Rural areas hit hardest by food and fuel costs, report finds


Report uncovers major discrepancies between urban and rural living costs in Scotland

A NEW report has revealed that residents in rural Scotland pay more for services than those in urban areas.

The report, Remotely Excluded: Barriers Facing Scotland’s Rural Consumers, by Citizens Advice Bureau (CAB) uncovered that, while CAB clients throughout Scotland face problems with the cost of living, remote areas have been hit the hardest.

The report noted and analysed the cost of housing, transport, internet access, fuel, banking and shop prices, and compared costs between six area ranges, from Large Urban Areas to Remote Rural Areas.

In Dumfries and Galloway for example, food prices in various small towns and villages faced a premium of up to 55 per cent in comparison to larger towns.

The report states: “Their findings highlighted that in the poorest and most rural areas of the local authority area where paying more than those in the most well-off urban areas.

“After visiting 38 supermarkets, minimarkets and village shops in South-West Scotland, they found an identical basket of shopping cost PS22.26 in Sanquhar (‘Remote Rural’) and PS9.95 in Annan (an ‘accessible small town’).”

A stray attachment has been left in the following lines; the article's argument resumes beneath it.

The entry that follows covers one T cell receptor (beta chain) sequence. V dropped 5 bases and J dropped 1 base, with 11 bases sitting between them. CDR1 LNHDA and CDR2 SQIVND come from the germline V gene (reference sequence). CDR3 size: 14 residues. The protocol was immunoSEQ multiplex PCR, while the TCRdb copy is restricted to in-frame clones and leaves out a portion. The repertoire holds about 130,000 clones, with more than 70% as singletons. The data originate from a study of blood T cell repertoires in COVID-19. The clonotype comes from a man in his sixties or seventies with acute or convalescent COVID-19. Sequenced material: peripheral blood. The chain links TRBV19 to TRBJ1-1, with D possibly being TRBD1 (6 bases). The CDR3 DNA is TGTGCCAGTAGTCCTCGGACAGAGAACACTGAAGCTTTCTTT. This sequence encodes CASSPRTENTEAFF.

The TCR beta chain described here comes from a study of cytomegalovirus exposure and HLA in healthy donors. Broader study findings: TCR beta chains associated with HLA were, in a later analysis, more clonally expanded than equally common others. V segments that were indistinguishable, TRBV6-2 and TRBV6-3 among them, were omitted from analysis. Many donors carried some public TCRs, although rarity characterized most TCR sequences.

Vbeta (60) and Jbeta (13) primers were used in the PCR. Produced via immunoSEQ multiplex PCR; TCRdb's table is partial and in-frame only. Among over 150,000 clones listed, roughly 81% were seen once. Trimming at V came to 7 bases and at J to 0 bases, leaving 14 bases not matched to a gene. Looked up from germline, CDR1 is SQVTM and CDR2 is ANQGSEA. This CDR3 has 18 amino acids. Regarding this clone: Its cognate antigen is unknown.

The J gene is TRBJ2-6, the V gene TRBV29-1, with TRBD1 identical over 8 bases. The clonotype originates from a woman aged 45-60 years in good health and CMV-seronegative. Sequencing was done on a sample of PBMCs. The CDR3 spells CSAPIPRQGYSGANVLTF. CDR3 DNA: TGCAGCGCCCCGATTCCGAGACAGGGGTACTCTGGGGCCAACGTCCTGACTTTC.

Heating costs were another focal point of the report, uncovering that rural and remote areas are facing higher bills due to inadequate connection to the national grid mains gas network.

Approximately 488,000 households in Scotland are currently off the mains gas grid, the vast majority of which are situated in rural and island communities.

The publication of the report coincides with the establishment of the new Scottish Government task force, which aims to tackle fuel poverty.

This report states: “An analysis of the distribution of fuel poverty demonstrates that instances of fuel poverty are more prominent for households situated in regions off the mains gas grid.”

“Rural properties are likely to be less energy efficient and have been less likely to qualify for support and schemes designed to improve energy efficiency and reduce fuel poverty.”

The report also analyses the issue of broadband connectivity in rural communities throughout Scotland, uncovering that one in four issues reported about broadband service came from a rural area.

Citizens Advice Scotland has plans to utilise the findings of this report to undertake research into barriers and opportunities for rural consumers.

Picture courtesy of Simon Varwell